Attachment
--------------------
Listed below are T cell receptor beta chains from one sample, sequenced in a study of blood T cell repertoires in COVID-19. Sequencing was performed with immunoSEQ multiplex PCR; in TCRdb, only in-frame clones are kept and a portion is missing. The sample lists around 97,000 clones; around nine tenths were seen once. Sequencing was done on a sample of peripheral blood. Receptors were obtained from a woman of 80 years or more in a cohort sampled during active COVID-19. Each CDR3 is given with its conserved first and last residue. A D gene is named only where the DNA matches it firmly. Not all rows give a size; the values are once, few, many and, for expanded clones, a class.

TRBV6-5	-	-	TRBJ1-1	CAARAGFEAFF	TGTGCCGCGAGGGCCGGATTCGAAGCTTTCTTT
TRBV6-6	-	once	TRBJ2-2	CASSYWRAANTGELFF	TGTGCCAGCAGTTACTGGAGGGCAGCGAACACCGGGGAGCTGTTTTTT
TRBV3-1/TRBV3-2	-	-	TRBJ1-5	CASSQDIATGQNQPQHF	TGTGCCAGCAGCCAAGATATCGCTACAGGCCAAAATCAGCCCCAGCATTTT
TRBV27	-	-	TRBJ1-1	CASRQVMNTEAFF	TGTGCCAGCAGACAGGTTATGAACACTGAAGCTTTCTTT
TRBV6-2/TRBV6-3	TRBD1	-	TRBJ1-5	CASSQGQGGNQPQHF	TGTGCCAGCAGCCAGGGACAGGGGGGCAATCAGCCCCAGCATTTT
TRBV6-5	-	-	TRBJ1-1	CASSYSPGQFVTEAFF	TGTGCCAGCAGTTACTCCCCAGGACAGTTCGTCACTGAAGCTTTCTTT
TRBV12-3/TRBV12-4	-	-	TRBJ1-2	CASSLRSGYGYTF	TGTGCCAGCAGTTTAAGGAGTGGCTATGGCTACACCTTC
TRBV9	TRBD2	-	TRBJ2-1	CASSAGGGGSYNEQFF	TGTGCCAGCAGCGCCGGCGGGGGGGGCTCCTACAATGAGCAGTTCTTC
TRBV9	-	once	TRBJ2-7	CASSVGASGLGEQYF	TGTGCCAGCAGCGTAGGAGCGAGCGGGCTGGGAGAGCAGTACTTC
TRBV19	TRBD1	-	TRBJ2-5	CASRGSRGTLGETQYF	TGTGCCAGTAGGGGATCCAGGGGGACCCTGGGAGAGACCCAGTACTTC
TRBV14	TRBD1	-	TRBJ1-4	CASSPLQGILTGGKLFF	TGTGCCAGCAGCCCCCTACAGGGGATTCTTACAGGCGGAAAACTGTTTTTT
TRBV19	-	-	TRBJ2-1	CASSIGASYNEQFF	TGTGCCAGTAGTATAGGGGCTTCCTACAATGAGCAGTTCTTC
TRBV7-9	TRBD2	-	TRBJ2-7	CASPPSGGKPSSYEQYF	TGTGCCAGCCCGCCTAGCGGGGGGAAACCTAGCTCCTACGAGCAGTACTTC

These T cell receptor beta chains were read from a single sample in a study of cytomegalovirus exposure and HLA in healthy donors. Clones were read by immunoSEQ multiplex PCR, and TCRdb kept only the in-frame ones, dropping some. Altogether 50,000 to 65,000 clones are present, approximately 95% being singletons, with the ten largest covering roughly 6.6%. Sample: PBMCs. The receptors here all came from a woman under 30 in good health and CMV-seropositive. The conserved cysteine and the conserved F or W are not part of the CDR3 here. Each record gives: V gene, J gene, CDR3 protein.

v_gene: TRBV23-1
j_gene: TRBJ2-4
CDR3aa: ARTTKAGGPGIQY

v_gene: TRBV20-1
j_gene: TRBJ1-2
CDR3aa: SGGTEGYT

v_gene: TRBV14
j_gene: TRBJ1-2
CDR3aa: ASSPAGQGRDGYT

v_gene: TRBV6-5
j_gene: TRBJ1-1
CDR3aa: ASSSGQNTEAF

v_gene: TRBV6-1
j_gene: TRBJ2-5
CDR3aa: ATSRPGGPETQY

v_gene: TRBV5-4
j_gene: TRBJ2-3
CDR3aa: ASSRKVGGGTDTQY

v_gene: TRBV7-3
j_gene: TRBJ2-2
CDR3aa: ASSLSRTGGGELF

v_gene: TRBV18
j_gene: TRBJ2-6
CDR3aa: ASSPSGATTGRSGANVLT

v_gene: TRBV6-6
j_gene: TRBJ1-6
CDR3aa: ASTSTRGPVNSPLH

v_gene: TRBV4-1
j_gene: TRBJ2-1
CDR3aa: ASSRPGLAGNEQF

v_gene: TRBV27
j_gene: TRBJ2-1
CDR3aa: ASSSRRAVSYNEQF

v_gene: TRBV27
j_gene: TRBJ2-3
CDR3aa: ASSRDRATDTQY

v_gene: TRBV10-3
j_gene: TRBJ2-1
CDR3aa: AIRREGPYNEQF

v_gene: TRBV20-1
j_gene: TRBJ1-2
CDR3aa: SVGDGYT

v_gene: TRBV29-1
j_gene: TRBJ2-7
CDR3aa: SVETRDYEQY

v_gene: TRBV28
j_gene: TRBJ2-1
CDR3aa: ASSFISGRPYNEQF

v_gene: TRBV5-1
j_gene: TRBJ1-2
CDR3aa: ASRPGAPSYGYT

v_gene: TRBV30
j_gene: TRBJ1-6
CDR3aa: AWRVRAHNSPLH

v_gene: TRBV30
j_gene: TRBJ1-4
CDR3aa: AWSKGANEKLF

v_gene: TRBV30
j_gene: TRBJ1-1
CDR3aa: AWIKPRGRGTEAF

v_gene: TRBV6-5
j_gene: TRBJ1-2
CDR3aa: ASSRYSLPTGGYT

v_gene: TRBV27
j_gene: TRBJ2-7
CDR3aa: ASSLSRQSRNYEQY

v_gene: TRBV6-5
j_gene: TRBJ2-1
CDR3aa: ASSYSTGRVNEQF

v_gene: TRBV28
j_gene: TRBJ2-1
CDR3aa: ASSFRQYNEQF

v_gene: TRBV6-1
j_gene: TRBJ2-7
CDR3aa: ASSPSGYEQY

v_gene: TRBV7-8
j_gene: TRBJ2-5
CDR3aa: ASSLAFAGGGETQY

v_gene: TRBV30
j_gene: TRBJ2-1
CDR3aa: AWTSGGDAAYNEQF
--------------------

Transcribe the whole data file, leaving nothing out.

Listed below are T cell receptor beta chains from one sample, sequenced in a study of blood T cell repertoires in COVID-19. Sequencing was performed with immunoSEQ multiplex PCR; in TCRdb, only in-frame clones are kept and a portion is missing. The sample lists around 97,000 clones; around nine tenths were seen once. Sequencing was done on a sample of peripheral blood. Receptors were obtained from a woman of 80 years or more in a cohort sampled during active COVID-19. Each CDR3 is given with its conserved first and last residue. A D gene is named only where the DNA matches it firmly. Not all rows give a size; the values are once, few, many and, for expanded clones, a class.

TRBV6-5	-	-	TRBJ1-1	CAARAGFEAFF	TGTGCCGCGAGGGCCGGATTCGAAGCTTTCTTT
TRBV6-6	-	once	TRBJ2-2	CASSYWRAANTGELFF	TGTGCCAGCAGTTACTGGAGGGCAGCGAACACCGGGGAGCTGTTTTTT
TRBV3-1/TRBV3-2	-	-	TRBJ1-5	CASSQDIATGQNQPQHF	TGTGCCAGCAGCCAAGATATCGCTACAGGCCAAAATCAGCCCCAGCATTTT
TRBV27	-	-	TRBJ1-1	CASRQVMNTEAFF	TGTGCCAGCAGACAGGTTATGAACACTGAAGCTTTCTTT
TRBV6-2/TRBV6-3	TRBD1	-	TRBJ1-5	CASSQGQGGNQPQHF	TGTGCCAGCAGCCAGGGACAGGGGGGCAATCAGCCCCAGCATTTT
TRBV6-5	-	-	TRBJ1-1	CASSYSPGQFVTEAFF	TGTGCCAGCAGTTACTCCCCAGGACAGTTCGTCACTGAAGCTTTCTTT
TRBV12-3/TRBV12-4	-	-	TRBJ1-2	CASSLRSGYGYTF	TGTGCCAGCAGTTTAAGGAGTGGCTATGGCTACACCTTC
TRBV9	TRBD2	-	TRBJ2-1	CASSAGGGGSYNEQFF	TGTGCCAGCAGCGCCGGCGGGGGGGGCTCCTACAATGAGCAGTTCTTC
TRBV9	-	once	TRBJ2-7	CASSVGASGLGEQYF	TGTGCCAGCAGCGTAGGAGCGAGCGGGCTGGGAGAGCAGTACTTC
TRBV19	TRBD1	-	TRBJ2-5	CASRGSRGTLGETQYF	TGTGCCAGTAGGGGATCCAGGGGGACCCTGGGAGAGACCCAGTACTTC
TRBV14	TRBD1	-	TRBJ1-4	CASSPLQGILTGGKLFF	TGTGCCAGCAGCCCCCTACAGGGGATTCTTACAGGCGGAAAACTGTTTTTT
TRBV19	-	-	TRBJ2-1	CASSIGASYNEQFF	TGTGCCAGTAGTATAGGGGCTTCCTACAATGAGCAGTTCTTC
TRBV7-9	TRBD2	-	TRBJ2-7	CASPPSGGKPSSYEQYF	TGTGCCAGCCCGCCTAGCGGGGGGAAACCTAGCTCCTACGAGCAGTACTTC

These T cell receptor beta chains were read from a single sample in a study of cytomegalovirus exposure and HLA in healthy donors. Clones were read by immunoSEQ multiplex PCR, and TCRdb kept only the in-frame ones, dropping some. Altogether 50,000 to 65,000 clones are present, approximately 95% being singletons, with the ten largest covering roughly 6.6%. Sample: PBMCs. The receptors here all came from a woman under 30 in good health and CMV-seropositive. The conserved cysteine and the conserved F or W are not part of the CDR3 here. Each record gives: V gene, J gene, CDR3 protein.

v_gene: TRBV23-1
j_gene: TRBJ2-4
CDR3aa: ARTTKAGGPGIQY

v_gene: TRBV20-1
j_gene: TRBJ1-2
CDR3aa: SGGTEGYT

v_gene: TRBV14
j_gene: TRBJ1-2
CDR3aa: ASSPAGQGRDGYT

v_gene: TRBV6-5
j_gene: TRBJ1-1
CDR3aa: ASSSGQNTEAF

v_gene: TRBV6-1
j_gene: TRBJ2-5
CDR3aa: ATSRPGGPETQY

v_gene: TRBV5-4
j_gene: TRBJ2-3
CDR3aa: ASSRKVGGGTDTQY

v_gene: TRBV7-3
j_gene: TRBJ2-2
CDR3aa: ASSLSRTGGGELF

v_gene: TRBV18
j_gene: TRBJ2-6
CDR3aa: ASSPSGATTGRSGANVLT

v_gene: TRBV6-6
j_gene: TRBJ1-6
CDR3aa: ASTSTRGPVNSPLH

v_gene: TRBV4-1
j_gene: TRBJ2-1
CDR3aa: ASSRPGLAGNEQF

v_gene: TRBV27
j_gene: TRBJ2-1
CDR3aa: ASSSRRAVSYNEQF

v_gene: TRBV27
j_gene: TRBJ2-3
CDR3aa: ASSRDRATDTQY

v_gene: TRBV10-3
j_gene: TRBJ2-1
CDR3aa: AIRREGPYNEQF

v_gene: TRBV20-1
j_gene: TRBJ1-2
CDR3aa: SVGDGYT

v_gene: TRBV29-1
j_gene: TRBJ2-7
CDR3aa: SVETRDYEQY

v_gene: TRBV28
j_gene: TRBJ2-1
CDR3aa: ASSFISGRPYNEQF

v_gene: TRBV5-1
j_gene: TRBJ1-2
CDR3aa: ASRPGAPSYGYT

v_gene: TRBV30
j_gene: TRBJ1-6
CDR3aa: AWRVRAHNSPLH

v_gene: TRBV30
j_gene: TRBJ1-4
CDR3aa: AWSKGANEKLF

v_gene: TRBV30
j_gene: TRBJ1-1
CDR3aa: AWIKPRGRGTEAF

v_gene: TRBV6-5
j_gene: TRBJ1-2
CDR3aa: ASSRYSLPTGGYT

v_gene: TRBV27
j_gene: TRBJ2-7
CDR3aa: ASSLSRQSRNYEQY

v_gene: TRBV6-5
j_gene: TRBJ2-1
CDR3aa: ASSYSTGRVNEQF

v_gene: TRBV28
j_gene: TRBJ2-1
CDR3aa: ASSFRQYNEQF

v_gene: TRBV6-1
j_gene: TRBJ2-7
CDR3aa: ASSPSGYEQY

v_gene: TRBV7-8
j_gene: TRBJ2-5
CDR3aa: ASSLAFAGGGETQY

v_gene: TRBV30
j_gene: TRBJ2-1
CDR3aa: AWTSGGDAAYNEQF